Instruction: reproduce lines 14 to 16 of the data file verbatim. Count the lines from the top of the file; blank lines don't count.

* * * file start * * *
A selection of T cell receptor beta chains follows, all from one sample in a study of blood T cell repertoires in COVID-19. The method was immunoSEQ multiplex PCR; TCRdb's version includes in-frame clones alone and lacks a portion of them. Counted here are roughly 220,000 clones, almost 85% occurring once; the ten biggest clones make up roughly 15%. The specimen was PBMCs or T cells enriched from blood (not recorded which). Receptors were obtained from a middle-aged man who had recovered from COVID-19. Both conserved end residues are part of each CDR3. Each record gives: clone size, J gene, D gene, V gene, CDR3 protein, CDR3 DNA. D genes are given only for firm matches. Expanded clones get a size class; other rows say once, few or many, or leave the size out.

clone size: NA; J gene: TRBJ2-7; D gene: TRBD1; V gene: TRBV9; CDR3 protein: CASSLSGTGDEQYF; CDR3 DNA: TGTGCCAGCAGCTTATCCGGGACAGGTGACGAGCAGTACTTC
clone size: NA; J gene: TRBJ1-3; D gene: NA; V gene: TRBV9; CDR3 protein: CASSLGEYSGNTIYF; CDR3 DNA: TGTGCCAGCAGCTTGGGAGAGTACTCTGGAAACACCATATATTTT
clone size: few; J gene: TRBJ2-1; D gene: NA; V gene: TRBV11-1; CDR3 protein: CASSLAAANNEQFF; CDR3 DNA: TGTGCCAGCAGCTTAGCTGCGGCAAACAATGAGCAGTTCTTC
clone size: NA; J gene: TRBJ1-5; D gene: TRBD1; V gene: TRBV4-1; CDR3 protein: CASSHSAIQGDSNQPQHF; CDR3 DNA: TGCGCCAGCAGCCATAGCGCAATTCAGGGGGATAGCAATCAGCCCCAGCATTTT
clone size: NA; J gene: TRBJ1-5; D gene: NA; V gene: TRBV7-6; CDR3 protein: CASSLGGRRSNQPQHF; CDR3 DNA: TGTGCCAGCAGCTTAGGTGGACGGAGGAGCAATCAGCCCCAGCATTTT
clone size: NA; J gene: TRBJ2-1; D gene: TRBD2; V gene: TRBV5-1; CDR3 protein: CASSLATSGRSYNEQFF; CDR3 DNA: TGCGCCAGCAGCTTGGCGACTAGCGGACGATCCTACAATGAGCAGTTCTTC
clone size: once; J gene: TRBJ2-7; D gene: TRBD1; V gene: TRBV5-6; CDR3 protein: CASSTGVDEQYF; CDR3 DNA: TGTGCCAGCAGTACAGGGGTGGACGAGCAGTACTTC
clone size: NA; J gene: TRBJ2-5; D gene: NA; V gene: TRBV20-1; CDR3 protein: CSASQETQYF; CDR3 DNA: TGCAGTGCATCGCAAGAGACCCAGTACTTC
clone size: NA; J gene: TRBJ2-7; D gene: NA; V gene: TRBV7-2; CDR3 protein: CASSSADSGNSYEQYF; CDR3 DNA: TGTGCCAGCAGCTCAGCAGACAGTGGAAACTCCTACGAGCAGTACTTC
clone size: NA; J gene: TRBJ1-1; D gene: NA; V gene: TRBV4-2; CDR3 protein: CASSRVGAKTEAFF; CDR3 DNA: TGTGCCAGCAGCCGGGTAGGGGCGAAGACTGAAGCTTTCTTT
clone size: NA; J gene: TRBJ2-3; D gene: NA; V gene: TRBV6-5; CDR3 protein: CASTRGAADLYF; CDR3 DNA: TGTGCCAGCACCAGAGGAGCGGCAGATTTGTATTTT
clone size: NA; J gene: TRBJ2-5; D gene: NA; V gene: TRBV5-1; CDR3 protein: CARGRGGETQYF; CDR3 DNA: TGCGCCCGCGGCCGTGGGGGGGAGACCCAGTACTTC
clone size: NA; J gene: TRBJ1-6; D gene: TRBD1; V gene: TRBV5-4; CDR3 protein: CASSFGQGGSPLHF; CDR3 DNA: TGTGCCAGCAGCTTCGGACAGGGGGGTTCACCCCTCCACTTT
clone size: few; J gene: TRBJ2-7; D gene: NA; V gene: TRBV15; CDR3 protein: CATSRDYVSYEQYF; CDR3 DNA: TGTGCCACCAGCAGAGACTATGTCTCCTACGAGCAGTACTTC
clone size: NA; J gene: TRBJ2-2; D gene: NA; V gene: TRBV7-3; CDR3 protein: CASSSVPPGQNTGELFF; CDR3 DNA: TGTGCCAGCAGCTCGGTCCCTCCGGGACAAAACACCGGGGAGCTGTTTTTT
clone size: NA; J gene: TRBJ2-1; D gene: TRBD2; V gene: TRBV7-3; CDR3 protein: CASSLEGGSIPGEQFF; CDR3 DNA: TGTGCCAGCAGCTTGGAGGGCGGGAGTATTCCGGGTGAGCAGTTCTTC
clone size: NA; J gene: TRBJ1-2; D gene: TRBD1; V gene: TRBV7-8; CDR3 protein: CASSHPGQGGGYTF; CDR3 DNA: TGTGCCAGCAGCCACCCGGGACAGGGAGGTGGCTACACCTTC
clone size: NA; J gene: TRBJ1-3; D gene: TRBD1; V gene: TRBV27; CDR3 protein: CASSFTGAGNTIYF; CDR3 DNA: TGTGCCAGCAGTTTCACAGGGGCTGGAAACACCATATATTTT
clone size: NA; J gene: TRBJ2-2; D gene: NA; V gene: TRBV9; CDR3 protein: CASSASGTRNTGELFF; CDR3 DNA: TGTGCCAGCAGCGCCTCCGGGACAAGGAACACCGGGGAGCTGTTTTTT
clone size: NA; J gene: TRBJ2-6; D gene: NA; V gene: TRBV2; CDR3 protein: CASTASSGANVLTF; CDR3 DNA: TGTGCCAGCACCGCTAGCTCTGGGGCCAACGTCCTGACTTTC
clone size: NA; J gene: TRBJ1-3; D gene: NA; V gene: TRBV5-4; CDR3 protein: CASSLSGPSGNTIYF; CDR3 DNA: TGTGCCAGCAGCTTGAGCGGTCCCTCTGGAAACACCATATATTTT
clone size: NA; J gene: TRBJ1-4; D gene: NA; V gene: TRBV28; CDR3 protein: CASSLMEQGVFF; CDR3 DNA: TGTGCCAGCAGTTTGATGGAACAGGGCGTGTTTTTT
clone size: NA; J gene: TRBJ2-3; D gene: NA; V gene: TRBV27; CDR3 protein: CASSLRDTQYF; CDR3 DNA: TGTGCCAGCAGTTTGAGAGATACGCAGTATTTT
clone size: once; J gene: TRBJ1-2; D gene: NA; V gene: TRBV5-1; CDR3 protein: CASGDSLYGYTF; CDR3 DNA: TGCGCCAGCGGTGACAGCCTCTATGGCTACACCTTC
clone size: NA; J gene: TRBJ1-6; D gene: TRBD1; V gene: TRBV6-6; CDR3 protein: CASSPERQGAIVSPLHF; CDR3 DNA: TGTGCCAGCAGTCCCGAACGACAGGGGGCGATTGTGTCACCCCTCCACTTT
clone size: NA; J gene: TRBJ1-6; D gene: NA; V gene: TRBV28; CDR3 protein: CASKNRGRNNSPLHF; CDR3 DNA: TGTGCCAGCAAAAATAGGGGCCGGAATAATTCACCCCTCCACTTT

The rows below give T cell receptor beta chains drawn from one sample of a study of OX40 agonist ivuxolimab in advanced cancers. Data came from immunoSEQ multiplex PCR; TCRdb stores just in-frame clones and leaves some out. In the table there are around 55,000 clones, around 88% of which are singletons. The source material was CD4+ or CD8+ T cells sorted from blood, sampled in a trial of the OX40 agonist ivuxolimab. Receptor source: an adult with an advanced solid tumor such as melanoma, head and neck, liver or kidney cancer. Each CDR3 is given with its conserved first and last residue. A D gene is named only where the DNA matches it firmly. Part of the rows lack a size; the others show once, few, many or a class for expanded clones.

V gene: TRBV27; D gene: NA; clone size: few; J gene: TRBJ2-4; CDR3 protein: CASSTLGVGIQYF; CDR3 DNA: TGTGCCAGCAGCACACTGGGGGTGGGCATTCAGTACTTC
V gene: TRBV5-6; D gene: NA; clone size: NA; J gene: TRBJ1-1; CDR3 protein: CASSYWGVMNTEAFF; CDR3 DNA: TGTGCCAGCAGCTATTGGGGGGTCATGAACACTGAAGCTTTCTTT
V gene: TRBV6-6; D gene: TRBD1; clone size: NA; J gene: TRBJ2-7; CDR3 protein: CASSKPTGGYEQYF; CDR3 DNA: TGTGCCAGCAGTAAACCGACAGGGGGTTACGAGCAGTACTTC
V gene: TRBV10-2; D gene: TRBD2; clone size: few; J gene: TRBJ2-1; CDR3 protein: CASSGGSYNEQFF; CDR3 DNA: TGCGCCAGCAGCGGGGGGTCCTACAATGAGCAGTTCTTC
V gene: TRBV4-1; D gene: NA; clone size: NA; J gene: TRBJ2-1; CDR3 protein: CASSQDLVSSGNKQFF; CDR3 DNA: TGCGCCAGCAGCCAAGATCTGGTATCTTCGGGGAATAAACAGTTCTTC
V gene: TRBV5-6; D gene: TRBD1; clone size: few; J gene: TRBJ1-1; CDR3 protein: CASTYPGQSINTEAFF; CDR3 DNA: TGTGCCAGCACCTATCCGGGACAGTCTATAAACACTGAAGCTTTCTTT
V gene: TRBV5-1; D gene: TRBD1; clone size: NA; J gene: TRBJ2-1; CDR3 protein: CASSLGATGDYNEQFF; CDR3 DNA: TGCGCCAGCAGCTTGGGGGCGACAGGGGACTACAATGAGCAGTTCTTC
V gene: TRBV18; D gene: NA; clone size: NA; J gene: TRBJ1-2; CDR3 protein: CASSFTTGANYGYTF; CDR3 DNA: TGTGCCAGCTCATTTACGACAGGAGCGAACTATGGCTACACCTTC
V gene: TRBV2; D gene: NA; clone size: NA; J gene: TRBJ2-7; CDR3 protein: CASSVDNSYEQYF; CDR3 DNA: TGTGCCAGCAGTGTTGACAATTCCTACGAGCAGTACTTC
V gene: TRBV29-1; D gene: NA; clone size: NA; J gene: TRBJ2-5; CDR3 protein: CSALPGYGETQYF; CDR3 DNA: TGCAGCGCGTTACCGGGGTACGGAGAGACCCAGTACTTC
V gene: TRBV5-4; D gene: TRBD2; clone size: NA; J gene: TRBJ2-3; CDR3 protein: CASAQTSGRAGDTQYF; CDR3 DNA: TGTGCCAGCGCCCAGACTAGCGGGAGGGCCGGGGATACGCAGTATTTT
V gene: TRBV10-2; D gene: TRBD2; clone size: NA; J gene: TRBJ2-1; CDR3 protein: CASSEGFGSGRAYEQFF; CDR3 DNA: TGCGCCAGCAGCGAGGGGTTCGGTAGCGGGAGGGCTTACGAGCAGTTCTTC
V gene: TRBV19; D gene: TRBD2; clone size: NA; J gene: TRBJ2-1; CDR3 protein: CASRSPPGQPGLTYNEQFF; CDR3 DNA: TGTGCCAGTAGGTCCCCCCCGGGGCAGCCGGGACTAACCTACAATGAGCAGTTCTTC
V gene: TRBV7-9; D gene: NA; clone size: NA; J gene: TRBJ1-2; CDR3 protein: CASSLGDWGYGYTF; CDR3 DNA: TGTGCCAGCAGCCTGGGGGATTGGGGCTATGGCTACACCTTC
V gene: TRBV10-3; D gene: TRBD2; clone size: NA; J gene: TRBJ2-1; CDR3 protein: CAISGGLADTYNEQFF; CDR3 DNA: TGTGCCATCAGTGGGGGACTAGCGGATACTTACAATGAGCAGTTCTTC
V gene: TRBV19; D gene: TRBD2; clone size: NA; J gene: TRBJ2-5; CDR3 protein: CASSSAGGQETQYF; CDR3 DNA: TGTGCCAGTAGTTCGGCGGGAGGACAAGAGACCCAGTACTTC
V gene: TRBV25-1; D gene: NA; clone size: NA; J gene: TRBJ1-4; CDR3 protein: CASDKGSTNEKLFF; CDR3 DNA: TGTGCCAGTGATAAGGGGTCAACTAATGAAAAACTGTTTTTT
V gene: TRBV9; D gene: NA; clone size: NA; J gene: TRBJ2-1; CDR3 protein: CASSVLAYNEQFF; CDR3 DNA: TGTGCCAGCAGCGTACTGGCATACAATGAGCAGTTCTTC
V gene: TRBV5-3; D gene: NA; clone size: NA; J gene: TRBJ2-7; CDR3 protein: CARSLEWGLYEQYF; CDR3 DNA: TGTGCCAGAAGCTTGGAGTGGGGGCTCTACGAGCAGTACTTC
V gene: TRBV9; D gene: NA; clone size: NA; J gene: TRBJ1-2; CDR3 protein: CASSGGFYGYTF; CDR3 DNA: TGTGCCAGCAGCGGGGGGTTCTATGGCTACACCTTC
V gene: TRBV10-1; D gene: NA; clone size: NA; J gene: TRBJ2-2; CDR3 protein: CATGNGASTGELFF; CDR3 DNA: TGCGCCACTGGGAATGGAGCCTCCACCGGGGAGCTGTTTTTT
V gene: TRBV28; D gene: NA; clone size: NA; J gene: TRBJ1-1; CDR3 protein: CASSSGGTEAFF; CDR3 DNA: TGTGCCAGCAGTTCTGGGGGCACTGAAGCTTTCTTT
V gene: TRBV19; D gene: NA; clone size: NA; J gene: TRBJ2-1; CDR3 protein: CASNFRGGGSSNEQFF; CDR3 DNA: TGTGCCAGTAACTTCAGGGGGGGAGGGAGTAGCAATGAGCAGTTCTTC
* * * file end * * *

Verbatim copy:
clone size: NA; J gene: TRBJ1-6; D gene: TRBD1; V gene: TRBV5-4; CDR3 protein: CASSFGQGGSPLHF; CDR3 DNA: TGTGCCAGCAGCTTCGGACAGGGGGGTTCACCCCTCCACTTT
clone size: few; J gene: TRBJ2-7; D gene: NA; V gene: TRBV15; CDR3 protein: CATSRDYVSYEQYF; CDR3 DNA: TGTGCCACCAGCAGAGACTATGTCTCCTACGAGCAGTACTTC
clone size: NA; J gene: TRBJ2-2; D gene: NA; V gene: TRBV7-3; CDR3 protein: CASSSVPPGQNTGELFF; CDR3 DNA: TGTGCCAGCAGCTCGGTCCCTCCGGGACAAAACACCGGGGAGCTGTTTTTT